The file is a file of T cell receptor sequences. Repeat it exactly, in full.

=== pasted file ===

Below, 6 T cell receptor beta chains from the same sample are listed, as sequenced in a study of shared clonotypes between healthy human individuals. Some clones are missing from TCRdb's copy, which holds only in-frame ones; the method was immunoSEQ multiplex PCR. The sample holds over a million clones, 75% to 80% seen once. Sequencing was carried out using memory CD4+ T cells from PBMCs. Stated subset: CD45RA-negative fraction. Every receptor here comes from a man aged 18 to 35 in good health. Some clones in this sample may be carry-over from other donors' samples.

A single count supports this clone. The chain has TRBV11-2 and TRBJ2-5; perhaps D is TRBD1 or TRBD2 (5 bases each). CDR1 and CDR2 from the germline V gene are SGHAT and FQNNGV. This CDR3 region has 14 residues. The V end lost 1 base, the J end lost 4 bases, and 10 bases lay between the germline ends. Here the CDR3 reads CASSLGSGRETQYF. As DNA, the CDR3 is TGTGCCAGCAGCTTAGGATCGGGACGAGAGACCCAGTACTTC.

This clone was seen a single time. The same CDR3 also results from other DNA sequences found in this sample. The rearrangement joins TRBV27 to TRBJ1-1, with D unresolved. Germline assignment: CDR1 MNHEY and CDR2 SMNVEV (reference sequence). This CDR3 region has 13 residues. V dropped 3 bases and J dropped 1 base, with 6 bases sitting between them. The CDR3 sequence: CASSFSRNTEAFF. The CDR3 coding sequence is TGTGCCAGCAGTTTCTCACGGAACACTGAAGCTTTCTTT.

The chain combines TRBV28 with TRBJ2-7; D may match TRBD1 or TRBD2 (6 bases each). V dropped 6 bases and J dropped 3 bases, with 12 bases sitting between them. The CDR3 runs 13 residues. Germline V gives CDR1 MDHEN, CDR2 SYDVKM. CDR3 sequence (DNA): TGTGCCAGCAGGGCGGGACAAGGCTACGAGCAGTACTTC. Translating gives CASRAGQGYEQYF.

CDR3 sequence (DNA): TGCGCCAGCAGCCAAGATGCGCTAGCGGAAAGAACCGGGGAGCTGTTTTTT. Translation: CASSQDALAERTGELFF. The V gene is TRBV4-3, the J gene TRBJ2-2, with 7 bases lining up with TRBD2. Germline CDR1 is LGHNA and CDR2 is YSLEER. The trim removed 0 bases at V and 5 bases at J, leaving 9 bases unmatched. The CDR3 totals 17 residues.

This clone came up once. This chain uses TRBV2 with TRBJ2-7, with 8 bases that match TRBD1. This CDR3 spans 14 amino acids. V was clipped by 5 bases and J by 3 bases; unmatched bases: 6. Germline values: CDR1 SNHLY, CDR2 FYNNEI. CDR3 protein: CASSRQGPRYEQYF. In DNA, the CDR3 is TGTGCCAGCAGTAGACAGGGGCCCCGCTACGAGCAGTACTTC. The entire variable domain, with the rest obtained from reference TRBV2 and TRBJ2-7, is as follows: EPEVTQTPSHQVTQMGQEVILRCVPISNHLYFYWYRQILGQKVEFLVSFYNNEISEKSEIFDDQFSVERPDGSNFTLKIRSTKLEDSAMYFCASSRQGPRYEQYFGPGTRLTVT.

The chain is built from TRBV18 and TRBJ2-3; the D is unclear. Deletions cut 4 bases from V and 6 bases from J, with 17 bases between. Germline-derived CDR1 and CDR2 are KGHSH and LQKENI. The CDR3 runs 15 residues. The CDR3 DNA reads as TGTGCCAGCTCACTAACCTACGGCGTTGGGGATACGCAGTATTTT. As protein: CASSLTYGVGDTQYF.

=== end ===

Below, 6 T cell receptor beta chains from the same sample are listed, as sequenced in a study of shared clonotypes between healthy human individuals. Some clones are missing from TCRdb's copy, which holds only in-frame ones; the method was immunoSEQ multiplex PCR. The sample holds over a million clones, 75% to 80% seen once. Sequencing was carried out using memory CD4+ T cells from PBMCs. Stated subset: CD45RA-negative fraction. Every receptor here comes from a man aged 18 to 35 in good health. Some clones in this sample may be carry-over from other donors' samples.

A single count supports this clone. The chain has TRBV11-2 and TRBJ2-5; perhaps D is TRBD1 or TRBD2 (5 bases each). CDR1 and CDR2 from the germline V gene are SGHAT and FQNNGV. This CDR3 region has 14 residues. The V end lost 1 base, the J end lost 4 bases, and 10 bases lay between the germline ends. Here the CDR3 reads CASSLGSGRETQYF. As DNA, the CDR3 is TGTGCCAGCAGCTTAGGATCGGGACGAGAGACCCAGTACTTC.

This clone was seen a single time. The same CDR3 also results from other DNA sequences found in this sample. The rearrangement joins TRBV27 to TRBJ1-1, with D unresolved. Germline assignment: CDR1 MNHEY and CDR2 SMNVEV (reference sequence). This CDR3 region has 13 residues. V dropped 3 bases and J dropped 1 base, with 6 bases sitting between them. The CDR3 sequence: CASSFSRNTEAFF. The CDR3 coding sequence is TGTGCCAGCAGTTTCTCACGGAACACTGAAGCTTTCTTT.

The chain combines TRBV28 with TRBJ2-7; D may match TRBD1 or TRBD2 (6 bases each). V dropped 6 bases and J dropped 3 bases, with 12 bases sitting between them. The CDR3 runs 13 residues. Germline V gives CDR1 MDHEN, CDR2 SYDVKM. CDR3 sequence (DNA): TGTGCCAGCAGGGCGGGACAAGGCTACGAGCAGTACTTC. Translating gives CASRAGQGYEQYF.

CDR3 sequence (DNA): TGCGCCAGCAGCCAAGATGCGCTAGCGGAAAGAACCGGGGAGCTGTTTTTT. Translation: CASSQDALAERTGELFF. The V gene is TRBV4-3, the J gene TRBJ2-2, with 7 bases lining up with TRBD2. Germline CDR1 is LGHNA and CDR2 is YSLEER. The trim removed 0 bases at V and 5 bases at J, leaving 9 bases unmatched. The CDR3 totals 17 residues.

This clone came up once. This chain uses TRBV2 with TRBJ2-7, with 8 bases that match TRBD1. This CDR3 spans 14 amino acids. V was clipped by 5 bases and J by 3 bases; unmatched bases: 6. Germline values: CDR1 SNHLY, CDR2 FYNNEI. CDR3 protein: CASSRQGPRYEQYF. In DNA, the CDR3 is TGTGCCAGCAGTAGACAGGGGCCCCGCTACGAGCAGTACTTC. The entire variable domain, with the rest obtained from reference TRBV2 and TRBJ2-7, is as follows: EPEVTQTPSHQVTQMGQEVILRCVPISNHLYFYWYRQILGQKVEFLVSFYNNEISEKSEIFDDQFSVERPDGSNFTLKIRSTKLEDSAMYFCASSRQGPRYEQYFGPGTRLTVT.

The chain is built from TRBV18 and TRBJ2-3; the D is unclear. Deletions cut 4 bases from V and 6 bases from J, with 17 bases between. Germline-derived CDR1 and CDR2 are KGHSH and LQKENI. The CDR3 runs 15 residues. The CDR3 DNA reads as TGTGCCAGCTCACTAACCTACGGCGTTGGGGATACGCAGTATTTT. As protein: CASSLTYGVGDTQYF.